Private First Class John Baker had been in several small actions in Vietnam, but they were nothing like that what he saw on November 5, 1966, in Tay Ninh Province near the Cambodian border. Part of the 27th Infantry, his Company A had been ordered to assist another company that was pinned down by the Vietcong, whose numbers had been growing throughout the battle. By the time Company A arrived late on November 4, and set up for the night, there were 3,000 enemy soldiers in the area.
Baker's unit moved out at dawn to relieve its embattled sister company. As he entered the dense jungle, Baker couldn't see the enemy but knew they were near. Then machine-gun and mortar fire broke out from Vietcong soldiers who had tied themselves onto the limbs of trees and hidden in a concrete bunker complex in the thick undergrowth. When Baker saw the lead man in his column go down, he immediately moved up and with another soldier, charged two of the bunkers where the heaviest fire was coming from. The man with him was shot, his arm hanging by a shred of flesh. In an effort to protect him, Baker killed four enemy snipers, then dragged his mortally wounded comrade to safety.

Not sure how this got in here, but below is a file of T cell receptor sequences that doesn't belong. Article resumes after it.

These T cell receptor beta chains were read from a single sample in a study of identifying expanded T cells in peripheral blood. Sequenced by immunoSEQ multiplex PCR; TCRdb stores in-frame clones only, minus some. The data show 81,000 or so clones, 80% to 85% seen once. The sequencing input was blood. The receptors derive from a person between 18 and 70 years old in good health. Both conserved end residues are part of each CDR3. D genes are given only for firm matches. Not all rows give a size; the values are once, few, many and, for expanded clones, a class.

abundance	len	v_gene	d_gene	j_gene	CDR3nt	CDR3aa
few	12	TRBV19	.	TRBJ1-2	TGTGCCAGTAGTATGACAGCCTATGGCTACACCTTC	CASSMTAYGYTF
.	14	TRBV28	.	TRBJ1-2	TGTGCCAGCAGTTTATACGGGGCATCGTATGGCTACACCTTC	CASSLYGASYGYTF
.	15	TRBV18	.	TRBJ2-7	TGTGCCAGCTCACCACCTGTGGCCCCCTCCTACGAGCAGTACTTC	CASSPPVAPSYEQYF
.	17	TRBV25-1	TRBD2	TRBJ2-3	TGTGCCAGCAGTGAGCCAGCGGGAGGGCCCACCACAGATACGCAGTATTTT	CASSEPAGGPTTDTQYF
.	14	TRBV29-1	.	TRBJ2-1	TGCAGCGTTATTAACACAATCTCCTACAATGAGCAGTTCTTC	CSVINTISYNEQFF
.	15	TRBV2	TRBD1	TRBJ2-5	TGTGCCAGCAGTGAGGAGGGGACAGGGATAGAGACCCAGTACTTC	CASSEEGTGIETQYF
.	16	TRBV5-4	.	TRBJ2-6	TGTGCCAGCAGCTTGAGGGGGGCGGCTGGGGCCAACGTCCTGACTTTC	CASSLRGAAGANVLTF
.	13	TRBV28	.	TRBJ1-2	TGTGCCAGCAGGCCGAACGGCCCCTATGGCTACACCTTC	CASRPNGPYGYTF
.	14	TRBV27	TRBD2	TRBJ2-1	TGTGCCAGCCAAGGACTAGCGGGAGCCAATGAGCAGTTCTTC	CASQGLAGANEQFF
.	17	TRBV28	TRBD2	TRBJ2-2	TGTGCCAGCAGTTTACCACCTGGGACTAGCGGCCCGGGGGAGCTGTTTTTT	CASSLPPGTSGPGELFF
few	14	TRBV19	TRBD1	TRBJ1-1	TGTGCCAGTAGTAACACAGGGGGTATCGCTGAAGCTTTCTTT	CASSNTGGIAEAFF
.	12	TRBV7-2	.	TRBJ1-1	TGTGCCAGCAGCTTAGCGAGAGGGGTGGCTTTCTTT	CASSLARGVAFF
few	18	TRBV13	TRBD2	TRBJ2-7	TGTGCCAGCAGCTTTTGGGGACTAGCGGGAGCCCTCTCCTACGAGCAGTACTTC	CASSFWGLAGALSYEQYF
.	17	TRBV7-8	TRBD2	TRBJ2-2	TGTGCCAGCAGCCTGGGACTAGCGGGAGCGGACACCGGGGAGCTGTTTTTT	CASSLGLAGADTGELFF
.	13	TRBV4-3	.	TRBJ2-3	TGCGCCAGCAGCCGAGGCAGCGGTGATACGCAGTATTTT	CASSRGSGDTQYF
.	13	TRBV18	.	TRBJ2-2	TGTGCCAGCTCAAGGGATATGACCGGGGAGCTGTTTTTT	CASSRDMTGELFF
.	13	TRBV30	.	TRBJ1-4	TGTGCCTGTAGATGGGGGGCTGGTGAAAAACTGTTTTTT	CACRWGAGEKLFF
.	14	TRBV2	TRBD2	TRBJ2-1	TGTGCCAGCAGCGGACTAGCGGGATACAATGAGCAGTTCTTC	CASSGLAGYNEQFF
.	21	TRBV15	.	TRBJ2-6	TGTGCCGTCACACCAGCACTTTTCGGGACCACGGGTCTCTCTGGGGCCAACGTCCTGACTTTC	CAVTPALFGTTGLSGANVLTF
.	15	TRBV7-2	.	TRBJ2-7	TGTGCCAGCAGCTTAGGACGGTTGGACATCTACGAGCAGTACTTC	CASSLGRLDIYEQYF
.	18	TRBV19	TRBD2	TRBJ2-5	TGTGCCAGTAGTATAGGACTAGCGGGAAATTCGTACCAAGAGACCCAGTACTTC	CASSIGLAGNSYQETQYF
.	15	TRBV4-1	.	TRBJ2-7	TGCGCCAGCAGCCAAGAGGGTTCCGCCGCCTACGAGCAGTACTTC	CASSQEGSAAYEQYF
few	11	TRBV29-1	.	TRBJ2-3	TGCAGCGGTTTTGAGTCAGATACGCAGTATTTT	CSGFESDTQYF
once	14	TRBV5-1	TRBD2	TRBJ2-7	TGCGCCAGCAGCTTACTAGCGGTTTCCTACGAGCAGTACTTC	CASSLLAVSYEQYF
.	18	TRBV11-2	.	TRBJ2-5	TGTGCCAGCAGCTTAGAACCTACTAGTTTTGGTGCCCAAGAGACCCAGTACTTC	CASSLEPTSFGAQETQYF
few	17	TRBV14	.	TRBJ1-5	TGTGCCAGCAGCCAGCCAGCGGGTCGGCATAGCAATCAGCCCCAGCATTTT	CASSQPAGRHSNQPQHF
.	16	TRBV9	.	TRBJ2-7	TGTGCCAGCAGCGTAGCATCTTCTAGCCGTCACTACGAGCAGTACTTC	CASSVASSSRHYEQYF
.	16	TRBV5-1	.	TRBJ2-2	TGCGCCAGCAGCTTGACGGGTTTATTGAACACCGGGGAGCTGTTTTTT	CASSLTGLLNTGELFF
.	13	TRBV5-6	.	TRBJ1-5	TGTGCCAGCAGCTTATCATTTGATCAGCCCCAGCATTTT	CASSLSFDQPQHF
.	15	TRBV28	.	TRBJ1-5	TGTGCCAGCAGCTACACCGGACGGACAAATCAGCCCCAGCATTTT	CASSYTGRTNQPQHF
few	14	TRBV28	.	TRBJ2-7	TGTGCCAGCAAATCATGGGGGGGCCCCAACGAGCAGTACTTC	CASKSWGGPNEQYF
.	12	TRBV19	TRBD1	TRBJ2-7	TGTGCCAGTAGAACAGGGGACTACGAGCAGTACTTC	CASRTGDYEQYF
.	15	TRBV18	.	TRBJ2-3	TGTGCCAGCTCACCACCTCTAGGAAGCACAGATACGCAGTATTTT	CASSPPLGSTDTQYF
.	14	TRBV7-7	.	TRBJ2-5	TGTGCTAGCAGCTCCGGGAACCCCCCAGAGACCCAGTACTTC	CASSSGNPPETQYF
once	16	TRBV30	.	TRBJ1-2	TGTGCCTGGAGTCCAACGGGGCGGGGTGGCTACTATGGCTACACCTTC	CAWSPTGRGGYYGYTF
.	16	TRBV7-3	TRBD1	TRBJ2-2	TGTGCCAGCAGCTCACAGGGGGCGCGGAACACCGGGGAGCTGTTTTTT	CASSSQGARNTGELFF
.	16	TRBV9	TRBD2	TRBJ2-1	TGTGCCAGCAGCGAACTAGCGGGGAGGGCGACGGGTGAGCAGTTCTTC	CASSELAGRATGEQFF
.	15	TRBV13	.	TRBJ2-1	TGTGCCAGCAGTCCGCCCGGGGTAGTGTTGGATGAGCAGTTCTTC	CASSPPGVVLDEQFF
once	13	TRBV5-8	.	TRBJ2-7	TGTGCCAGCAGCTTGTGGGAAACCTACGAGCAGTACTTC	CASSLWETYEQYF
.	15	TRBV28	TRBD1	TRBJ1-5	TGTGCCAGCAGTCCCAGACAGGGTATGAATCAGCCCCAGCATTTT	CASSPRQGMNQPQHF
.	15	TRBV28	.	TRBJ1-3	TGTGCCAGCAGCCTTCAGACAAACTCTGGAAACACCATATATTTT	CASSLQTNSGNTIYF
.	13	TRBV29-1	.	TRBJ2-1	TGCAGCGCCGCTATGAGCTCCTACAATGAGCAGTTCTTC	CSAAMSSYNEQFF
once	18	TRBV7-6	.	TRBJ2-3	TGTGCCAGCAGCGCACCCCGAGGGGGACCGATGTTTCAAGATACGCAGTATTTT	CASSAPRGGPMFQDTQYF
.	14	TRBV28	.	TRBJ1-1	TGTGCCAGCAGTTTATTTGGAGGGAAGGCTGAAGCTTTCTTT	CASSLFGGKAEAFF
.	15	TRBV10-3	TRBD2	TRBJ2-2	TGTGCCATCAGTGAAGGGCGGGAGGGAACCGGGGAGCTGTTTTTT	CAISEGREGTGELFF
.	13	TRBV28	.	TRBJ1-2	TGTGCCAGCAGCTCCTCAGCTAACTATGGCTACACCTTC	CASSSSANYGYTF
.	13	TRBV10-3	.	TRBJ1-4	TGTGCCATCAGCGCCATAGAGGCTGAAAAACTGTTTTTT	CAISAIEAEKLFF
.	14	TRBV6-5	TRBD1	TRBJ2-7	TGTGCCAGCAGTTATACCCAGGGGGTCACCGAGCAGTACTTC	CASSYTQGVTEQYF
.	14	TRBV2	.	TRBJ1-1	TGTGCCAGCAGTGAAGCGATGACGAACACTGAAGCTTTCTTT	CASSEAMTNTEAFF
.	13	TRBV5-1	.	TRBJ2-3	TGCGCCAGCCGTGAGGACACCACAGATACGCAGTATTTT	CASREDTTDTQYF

Brian gives blog readers a tour of the construction site that will be the new global headquarters of NBC News when the dust clears later this year. Be sure to watch long enough for what Brian calls a "bubble wrap incident!"
Click here or on the image to watch.
Editor's note: Michelle took viewers inside Chimp Haven on tonight's broadcast. Click here to watch the video.